Fed or Fasted Exercise: What’s Best for your Body?

“Should I eat before I exercise? Or is it too soon before? How much should I have? Maybe I should just eat after, but will I have enough energy? I’m really hungry!”

We’ve all had this internal battle before hitting the gym or pounding the pavements on a run. It seems as though the fed or fasted debate is never ending. The most important thing however, is to discover what works best for our bodies and how we should fuel to get the most out of our training sessions.  In turn, this will help us to step closer to our goals. So, here’s some food for thought on the topic…

fed or fasted
Photo by Bruce Mars on Unsplash

Fed or fasted?

The body uses glycogen (stored carbohydrates) for energy during exercise. After 10 hours of fasting (not eating) your glycogen stores are M.I.A, meaning your body will turn to its fat stores for energy. For this reason, many people trying to lose weight will exercise in a fasted state.

On the other hand, if your body is too depleted of glycogen, it may turn to muscle tissue for energy, which ultimately means less #gains. So, if the goal is to grow the booty, keep this in mind! There’s also the danger of feeling dizzy and lethargic mid workout if the body is struggling to find an energy source.

fed or fasted
Photo by Toa Heftiba on Unsplash

With this in mind, it’s a good idea to fuel yourself with a high-carbohydrate snack around two hours before exercise. This should give you right amount of energy for a solid workout, whether it’s HIIT or a long, slow run. If your goal is to lose weight, you want to tap in to your fat stores as quick as possible, so exercising in a fasted state might suit you best, but make sure you still have energy in the tank.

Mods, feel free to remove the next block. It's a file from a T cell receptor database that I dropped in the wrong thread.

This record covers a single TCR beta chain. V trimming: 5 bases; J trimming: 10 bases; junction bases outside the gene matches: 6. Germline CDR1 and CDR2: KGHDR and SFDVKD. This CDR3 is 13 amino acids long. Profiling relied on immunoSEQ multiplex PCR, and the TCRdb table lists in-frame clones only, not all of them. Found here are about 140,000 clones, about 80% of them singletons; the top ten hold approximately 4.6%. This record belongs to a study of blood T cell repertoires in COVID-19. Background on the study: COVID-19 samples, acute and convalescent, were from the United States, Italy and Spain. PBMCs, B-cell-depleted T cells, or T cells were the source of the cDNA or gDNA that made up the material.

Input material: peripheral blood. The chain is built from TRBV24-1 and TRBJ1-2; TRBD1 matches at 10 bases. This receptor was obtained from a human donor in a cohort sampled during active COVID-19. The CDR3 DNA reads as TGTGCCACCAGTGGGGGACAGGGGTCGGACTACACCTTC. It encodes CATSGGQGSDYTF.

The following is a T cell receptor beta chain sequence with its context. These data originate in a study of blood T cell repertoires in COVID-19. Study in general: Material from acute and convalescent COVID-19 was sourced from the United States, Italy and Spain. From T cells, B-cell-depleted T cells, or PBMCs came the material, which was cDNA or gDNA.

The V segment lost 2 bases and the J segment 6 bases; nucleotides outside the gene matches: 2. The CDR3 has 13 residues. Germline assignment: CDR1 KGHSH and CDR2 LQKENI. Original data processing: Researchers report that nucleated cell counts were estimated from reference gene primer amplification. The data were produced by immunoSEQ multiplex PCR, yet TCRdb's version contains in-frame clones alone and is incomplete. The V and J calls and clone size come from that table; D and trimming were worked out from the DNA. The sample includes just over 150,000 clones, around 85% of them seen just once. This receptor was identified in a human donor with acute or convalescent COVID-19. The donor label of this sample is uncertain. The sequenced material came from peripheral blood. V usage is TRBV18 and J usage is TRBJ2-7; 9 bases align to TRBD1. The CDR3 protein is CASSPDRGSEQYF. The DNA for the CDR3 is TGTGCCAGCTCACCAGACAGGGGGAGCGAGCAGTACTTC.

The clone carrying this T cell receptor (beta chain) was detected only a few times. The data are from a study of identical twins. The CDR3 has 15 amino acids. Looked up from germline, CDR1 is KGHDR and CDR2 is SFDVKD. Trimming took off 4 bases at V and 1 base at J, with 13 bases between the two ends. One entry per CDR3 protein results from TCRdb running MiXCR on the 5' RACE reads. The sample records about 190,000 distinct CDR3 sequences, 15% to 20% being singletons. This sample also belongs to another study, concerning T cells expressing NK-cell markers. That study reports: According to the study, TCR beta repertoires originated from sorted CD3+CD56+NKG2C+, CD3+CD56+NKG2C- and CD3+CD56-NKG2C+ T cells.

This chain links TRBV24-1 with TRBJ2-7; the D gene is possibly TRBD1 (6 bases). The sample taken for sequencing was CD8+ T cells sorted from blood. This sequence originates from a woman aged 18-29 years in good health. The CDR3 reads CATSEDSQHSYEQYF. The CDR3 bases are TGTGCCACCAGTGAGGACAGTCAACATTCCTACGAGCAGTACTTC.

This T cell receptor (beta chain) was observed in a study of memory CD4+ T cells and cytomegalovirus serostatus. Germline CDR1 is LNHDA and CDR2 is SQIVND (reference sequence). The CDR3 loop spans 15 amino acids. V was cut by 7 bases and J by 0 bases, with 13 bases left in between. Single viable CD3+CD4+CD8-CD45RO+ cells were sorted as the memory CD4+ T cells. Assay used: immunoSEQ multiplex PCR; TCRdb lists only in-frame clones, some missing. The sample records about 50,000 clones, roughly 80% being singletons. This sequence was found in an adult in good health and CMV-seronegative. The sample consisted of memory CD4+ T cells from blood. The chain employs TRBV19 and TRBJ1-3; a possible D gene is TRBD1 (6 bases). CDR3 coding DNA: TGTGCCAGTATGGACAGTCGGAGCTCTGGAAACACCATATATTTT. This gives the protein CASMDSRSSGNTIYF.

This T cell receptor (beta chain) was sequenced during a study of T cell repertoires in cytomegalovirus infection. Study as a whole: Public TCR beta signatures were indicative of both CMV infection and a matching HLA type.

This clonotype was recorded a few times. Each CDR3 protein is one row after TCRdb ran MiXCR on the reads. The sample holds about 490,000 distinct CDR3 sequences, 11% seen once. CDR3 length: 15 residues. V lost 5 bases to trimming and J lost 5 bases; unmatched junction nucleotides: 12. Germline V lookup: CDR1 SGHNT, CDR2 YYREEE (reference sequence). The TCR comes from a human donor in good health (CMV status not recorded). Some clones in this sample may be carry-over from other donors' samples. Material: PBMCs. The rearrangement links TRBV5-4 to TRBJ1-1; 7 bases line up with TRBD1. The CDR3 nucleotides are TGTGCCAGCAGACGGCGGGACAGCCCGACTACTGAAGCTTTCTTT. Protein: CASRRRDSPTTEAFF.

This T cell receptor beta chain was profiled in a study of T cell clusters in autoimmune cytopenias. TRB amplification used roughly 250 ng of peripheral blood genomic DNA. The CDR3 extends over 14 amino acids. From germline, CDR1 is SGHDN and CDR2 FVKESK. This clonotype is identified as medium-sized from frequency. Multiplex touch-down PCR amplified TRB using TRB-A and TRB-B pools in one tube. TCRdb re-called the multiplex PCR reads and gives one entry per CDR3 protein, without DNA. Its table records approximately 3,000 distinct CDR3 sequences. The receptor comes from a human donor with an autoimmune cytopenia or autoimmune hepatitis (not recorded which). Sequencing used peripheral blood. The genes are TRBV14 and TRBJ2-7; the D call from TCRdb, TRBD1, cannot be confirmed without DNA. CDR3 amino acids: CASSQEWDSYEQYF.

Remember, in terms of portions, size does matter when it comes to exercise! Your body will burn through it’s glycogen stores at a quicker rate doing HIIT as opposed to low intensity, so go bigger if you’re considering a HIIT session. But, if you go too big, your body will be working hard to digest the food, so your working muscles wont be the priority, meaning you won’t be able to work as hard (not to mention you might feel heavy and sluggish)!


Post workout

It doesn’t end there though. How you re-fuel your body post workout is just as important as how you fuel it. Aim to eat within thirty minutes of finishing your workout, because your body’s ability to rebuild depleted glycogen stores and repair muscles is at its peak during this time. So load up a plate with protein and carb rich foods!

fed or fasted
Photo Ben Neale on Unsplash

A personal favourite post-exercise meal is a bowl of oatmeal, topped with a dollop of peanut butter (for healthy fats and pure deliciousness). A classic meal of eggs on toast may be more your style, but ensure your bread of choice is dense with seeds and grains, and throw in some salmon for healthy fats and vegetables for vitamins. If you prefer to train in the evening, dinner should consume of a complex carbohydrate such as brown rice quinoa, or pasta and protein like chicken, fish or tofu. And of course, a load of veg!

In the debate of fed or fasted, no two people are the same — different things will work for different bodies and minds. The most important thing is to listen to your body and if you think it needs fuel, give it some!

Post Author: Sam Whittle

Sam Whittle
I love food as much as my fitness! You can find me running around London, at the gym, or in my the kitchen whipping up some healthy treats. As a qualified personal trainer, I love pushing people past what they believed they were capable of through HIIT, especially in group settings. I'm a fan of a glass of red wine, and spending time with the girls.

1 thought on “Fed or Fasted Exercise: What’s Best for your Body?

Leave a Reply